John “I’ll Be Whoever I Need To Be To Get Votes” McCain Suddenly Becomes Johnny Conservative On Immigration
Sen. John McCain has endorsed a tough Arizona anti-immigration bill that will let police arrest people who aren’t carrying identification, the latest move in McCain’s rightward shift in advance of a tough Republican Senate primary this summer.
“I think it’s a very important step forward,” McCain said Monday. “I can fully understand why the legislature would want to act.”
It’s a dramatic switch for a senator who supported comprehensive immigration reform with Democratic lion Sen. Ted Kennedy (D-Mass.) just four years ago. McCain is facing a primary challenge from the right in former Rep. J.D. Hayworth.
Immigration reform advocates were bewildered.
“He risked his political career for immigration reform, and now he is compromising his principles to fight for his political life,” said Frank Sherry, executive director of America’s Voice and a longtime immigration reform advocate.
Under the Arizona law, which passed the state House last week and is expected to be signed by Gov. Jan Brewer (R), police can arrest anyone on “reasonable suspicion” that they are an illegal immigrant. If they’re not carrying a valid driver’s license or identity papers, police can arrest them.
Hayworth called McCain’s Monday comments “political gamesmanship…born of political convenience – driven by his need for personal political gain.”
Under current law, illegal immigration is a federal crime, and state law enforcement officials can only ask about it if a person is suspected of another crime.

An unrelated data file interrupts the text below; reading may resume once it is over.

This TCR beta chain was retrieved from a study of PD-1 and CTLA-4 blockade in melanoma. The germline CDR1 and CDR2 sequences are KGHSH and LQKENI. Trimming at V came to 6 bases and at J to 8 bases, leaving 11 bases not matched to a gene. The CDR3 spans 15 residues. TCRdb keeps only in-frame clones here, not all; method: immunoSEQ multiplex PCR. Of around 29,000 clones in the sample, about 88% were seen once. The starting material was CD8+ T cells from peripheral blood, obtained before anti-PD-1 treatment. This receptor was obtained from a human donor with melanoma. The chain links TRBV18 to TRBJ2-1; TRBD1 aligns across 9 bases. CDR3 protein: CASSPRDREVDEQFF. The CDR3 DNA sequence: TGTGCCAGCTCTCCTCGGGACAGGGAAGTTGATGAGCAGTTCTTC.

Backers say the package of tough new rules will give police and other law enforcement the tools they need to combat increasingly violent immigration violations.
Opponents say the law essentially legalizes racial profiling. “If you look brown, you’re going to get asked for papers,” Sherry said. If Brewer signs the bill, he said, “she’ll go down George Wallace of our generation.”
The bill passed the state’s House on a largely party-line vote last week, and is set for a vote in the Arizona Senate Monday.
McCain’s comments to reporters came as he and fellow Republican Arizona Sen. Jon Kyl unveiled a 10 step plan to secure Arizona’s border with Mexico. McCain and Kyl want to send 3,000 National Guard troops to help an overstretched border patrol curtail increasingly violent incidents along the border, among other measures.
McCain said the plan did not need to move in tandem with a potential federal immigration reform bill.
“The lesson is clear: First we have to secure the border,” McCain said. “If you want to enact some other reforms, how can that be effective when you have a porous border?”
“So we have to secure the border first,” he said.
McCain asked the federal government for more National Guard troops last year, but the request was not granted. The National Guard has been deployed to protect the border before, Kyl said, but troops were moved out as the war in Iraq escalated and their capabilities were needed elsewhere.
Sens. Charles Schumer (D-N.Y.) and Lindsey Graham (R-S.C.) are writing a bipartisan immigration bill the administration says it wants to push through Congress this year. Lawmakers have been meeting with business and labor interests to try and hash out an agreement.
Schumer argued Monday that his proposal is actually more stringent than Arizona’s.
“We believe our blueprint is even stronger than the Arizona senators’ proposal in stopping the flow of illegal immigrants because our plan both increases border security and prevents employers from hiring illegal immigrants,” Schumer said in a statement Monday. “The only way to combat illegal immigration is through comprehensive reform because that is the only solution that can get through both the House and the Senate. We would certainly be open to negotiating a comprehensive bill that requires completion of border security measures before any other measures take effect.”
But with the Senate still bitterly divided in the wake of health reform and heading toward a broad array of other major legislation, there is little appetite for an issue as divisive as immigration.
“There’s still a shot, and I’ll leave it at that,” Sherry said.